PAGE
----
Skin Infections: Information for Coaches and Team Leaders

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Image of skin infections for coaches and team leaders flyer.Image of skin infections for coaches and team leaders flyer.

Skin infections account for up to 10% of time-loss injuries in some sports and can cause serious illness. Skin infections can be spread from one athlete to another. You can help protect athletes from becoming sick or losing playing time due to skin infections.

Skin infections can lead to:

  • Lost playing time
  • Scarring, sometimes on face
  • Wounds or rashes that keep recurring
  • Rarely, serious life-threatening infections if not treated quickly

The three most important skin infections are:

  • Staphylococcus aureus “Staph”
    Caused by: bacteria
    Typically: one or more painful sores, with pus surrounded by redness, sometimes associated with fever

  • Herpes
    Caused by: virus, the same virus that causes cold sores in the mouth
    Typically: one or more painful blisters  with clear fluid surrounded by redness

  • Tinea “Ringworm”
    Caused by
    : fungus
    Typically: itchy, dry, red, circular patches

What are the risk factors for passing skin infections from one person to another?

  • Skin-to-skin contact
    • Wrestling and football are the sports with the most number of outbreaks
    • Outbreaks have been reported among participants in many other sports
  • Inadequate hand washing
  • Sharing sweaty or dirty clothes, towels, or equipment
  • Breaks in the skin, sores, or open wounds particularly if they are draining fluid and are not covered by a bandage that covers the entire wound
  • Not showering after every practice or game

When should I refer an athlete to a health care provider?

  • Any lesion, sore, or rash on the skin you are concerned about, especially those that are red, swollen, or draining fluid
  • The athlete also has other signs of illness such as fever or vomiting
  • Multiple athletes have similar symptoms

When should I exclude an athlete from competition or practice?

  • When the athlete has any concerning lesion, sore, or rash until evaluated by a health care provider
  • In general, if an athlete has an infection with fluid draining from the wound and participates in a sport with a lot of skin-to-skin contact, they should be excluded until the infection is healed

When can I allow an athlete to return to competition or practice?

  • Consult with the athlete’s health care provider and specific sports league rules

Prevent the spread of infections!

Athlete's responsibilities:
Coaches, Officials, and Team Leaders responsibilities:
  1. Report all sores or concerning skin problems to a coach, athletic trainer, school nurse, or other health care provider.
    • Tell she/he that you participate in sports.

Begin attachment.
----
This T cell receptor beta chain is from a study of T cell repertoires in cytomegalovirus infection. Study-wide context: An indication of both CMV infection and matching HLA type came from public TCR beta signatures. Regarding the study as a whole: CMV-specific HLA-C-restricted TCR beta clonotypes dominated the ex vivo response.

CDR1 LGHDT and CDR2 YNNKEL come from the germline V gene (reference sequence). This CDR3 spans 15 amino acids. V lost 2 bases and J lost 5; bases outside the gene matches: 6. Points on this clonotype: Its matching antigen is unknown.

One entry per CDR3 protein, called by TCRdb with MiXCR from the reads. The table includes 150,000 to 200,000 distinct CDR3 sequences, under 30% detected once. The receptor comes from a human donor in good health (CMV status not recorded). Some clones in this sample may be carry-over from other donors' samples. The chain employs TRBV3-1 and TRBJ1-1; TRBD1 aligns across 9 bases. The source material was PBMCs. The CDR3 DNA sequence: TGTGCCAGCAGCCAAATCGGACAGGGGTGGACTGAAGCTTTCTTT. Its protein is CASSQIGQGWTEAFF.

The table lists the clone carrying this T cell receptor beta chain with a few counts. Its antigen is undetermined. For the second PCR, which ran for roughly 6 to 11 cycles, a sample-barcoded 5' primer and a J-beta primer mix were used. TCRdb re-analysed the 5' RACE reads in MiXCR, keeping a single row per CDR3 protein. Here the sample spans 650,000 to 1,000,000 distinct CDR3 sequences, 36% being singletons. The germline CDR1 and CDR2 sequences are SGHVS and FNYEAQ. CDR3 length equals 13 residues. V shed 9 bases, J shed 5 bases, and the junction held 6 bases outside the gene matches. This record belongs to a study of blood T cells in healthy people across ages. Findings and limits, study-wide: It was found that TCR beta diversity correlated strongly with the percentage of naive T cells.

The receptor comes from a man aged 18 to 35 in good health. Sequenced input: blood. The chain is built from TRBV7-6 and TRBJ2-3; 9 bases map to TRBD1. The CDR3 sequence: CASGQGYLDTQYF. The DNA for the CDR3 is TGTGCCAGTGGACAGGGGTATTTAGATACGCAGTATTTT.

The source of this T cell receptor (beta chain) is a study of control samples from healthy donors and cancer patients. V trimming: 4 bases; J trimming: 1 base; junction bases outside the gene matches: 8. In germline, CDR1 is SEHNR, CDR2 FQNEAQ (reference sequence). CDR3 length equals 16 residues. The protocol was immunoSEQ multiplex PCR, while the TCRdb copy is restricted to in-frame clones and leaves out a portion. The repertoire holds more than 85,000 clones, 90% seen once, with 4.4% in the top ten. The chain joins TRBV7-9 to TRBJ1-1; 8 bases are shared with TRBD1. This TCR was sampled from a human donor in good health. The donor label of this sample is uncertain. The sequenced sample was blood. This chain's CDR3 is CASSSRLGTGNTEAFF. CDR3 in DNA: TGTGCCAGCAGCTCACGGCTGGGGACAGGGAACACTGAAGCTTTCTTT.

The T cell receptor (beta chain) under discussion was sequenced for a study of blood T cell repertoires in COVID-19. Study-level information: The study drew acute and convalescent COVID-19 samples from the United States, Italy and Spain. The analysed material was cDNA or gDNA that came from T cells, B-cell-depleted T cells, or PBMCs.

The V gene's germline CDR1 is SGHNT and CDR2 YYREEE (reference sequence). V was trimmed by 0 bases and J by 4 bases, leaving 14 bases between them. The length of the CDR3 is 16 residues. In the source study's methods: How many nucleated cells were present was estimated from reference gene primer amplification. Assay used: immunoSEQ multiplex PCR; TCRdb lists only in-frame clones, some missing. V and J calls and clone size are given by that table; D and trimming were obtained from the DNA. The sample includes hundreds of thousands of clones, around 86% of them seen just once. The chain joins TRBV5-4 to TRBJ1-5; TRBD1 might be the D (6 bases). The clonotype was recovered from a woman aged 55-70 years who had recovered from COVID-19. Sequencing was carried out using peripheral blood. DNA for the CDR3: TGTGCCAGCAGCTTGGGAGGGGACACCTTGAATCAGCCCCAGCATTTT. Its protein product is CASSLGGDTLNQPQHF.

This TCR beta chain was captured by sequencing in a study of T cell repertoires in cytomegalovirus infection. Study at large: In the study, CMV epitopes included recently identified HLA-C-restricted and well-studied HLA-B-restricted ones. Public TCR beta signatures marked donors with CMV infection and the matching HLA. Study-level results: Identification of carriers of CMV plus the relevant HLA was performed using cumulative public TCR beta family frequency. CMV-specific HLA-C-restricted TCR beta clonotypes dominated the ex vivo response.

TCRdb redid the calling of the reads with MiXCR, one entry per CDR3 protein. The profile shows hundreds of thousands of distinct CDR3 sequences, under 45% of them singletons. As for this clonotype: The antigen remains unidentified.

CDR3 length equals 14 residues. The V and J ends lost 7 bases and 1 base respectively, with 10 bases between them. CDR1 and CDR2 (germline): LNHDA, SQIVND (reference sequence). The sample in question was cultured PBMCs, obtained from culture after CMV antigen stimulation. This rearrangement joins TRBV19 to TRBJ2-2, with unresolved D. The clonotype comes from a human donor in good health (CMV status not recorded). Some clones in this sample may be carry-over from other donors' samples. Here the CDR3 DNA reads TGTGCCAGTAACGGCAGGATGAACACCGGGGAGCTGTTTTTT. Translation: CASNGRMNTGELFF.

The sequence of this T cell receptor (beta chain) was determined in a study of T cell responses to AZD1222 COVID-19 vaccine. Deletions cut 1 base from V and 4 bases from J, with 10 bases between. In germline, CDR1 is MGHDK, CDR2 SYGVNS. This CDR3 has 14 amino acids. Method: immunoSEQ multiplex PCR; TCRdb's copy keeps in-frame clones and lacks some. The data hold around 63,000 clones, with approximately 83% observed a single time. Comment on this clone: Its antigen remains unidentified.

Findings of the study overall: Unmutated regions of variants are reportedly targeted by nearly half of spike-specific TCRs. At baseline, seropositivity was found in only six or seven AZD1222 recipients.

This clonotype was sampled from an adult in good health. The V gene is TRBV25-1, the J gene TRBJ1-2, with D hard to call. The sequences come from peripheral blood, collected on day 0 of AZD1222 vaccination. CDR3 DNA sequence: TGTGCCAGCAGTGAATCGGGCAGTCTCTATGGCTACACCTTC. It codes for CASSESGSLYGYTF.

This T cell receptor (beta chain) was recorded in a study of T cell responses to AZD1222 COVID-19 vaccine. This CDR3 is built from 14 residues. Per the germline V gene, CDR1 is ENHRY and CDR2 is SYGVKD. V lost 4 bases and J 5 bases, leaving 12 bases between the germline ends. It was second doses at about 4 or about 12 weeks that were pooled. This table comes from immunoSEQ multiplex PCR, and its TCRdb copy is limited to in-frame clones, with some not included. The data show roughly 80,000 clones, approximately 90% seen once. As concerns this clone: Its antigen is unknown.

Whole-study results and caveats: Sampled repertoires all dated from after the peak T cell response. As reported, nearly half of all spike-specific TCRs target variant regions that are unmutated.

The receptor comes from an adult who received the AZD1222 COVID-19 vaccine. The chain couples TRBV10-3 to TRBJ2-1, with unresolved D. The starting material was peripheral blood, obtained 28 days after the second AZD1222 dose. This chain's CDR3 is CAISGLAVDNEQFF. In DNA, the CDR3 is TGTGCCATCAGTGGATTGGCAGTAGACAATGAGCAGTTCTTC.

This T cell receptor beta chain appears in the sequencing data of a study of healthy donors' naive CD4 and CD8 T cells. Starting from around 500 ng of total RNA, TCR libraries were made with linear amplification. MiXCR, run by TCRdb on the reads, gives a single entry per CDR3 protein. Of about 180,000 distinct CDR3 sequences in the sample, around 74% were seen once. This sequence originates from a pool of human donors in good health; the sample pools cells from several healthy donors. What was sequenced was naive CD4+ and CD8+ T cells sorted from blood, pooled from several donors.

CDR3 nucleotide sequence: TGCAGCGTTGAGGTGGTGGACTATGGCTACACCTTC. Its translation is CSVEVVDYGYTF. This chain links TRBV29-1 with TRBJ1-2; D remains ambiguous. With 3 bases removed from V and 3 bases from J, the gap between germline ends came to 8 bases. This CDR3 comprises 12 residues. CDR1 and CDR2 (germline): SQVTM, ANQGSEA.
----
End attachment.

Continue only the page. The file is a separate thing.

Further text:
2. Before and after skin-to-skin contact athlete:
    • Wash your hands with soap and running water for 15-20 seconds or,
    • Use alcohol-based hand rub if hands are not visibly dirty
  3. After being checked by a health care provider, completely cover all sores, lesions, rashes, and wounds with a water-proof bandage so no fluid can drain from it. Change the bandage if it become wet.
  4. Do not share water cups or bottles.
  5. Shower immediately after every practice and game beforegoing home.
    • Use warm water and liquid soap
    • Use only your own towels, razors, or wash clothes and do not share them with others
  6. Never share sweaty or dirty towels or clothing. Launder all towels or clothes after each wearing according to label directions.
  7. Use clean personal equipment such as pads, head gear, etc.
  8. Follow coach’s instructions for cleaning and disinfection of shared equipment such as mats.
  1. Observe the athletes for skin problems. Encourage and support athletes to report sores, lesions, and rashes. Refer them to a health care provider if concerning.
  2. Promote good hand washing:
    • Athletes: before and after skin-to-skin contact
    • Coaches and officials: before and after contact which each athlete
  3. After being checked by a health care provider, ensure all sores, lesions, rashes, and wounds are covered by a water-proof bandage that prevents any fluid draining from the wound before and during participation.
  4. Ensure athletes have access to bottles or cups that are not shared.
  5. Ensure athletes shower immediately after every practice and game beforegoing home
    • Ensure that showers are functional with warm water and liquid soap available
    • Ensure that towels, razors, or wash clothes are not shared
  6. Ensure provided towels, uniforms, or clothing are laundered and dried after each use according to label directions.
  7. Assist in the cleaning of all personal equipment such as pads, head gear, etc. per manufacturer’s
  8. Develop and implement cleaning and disinfection protocols for all shared equipment such as mats.

Updated Wednesday, 17-Nov-2010 14:03:29 CST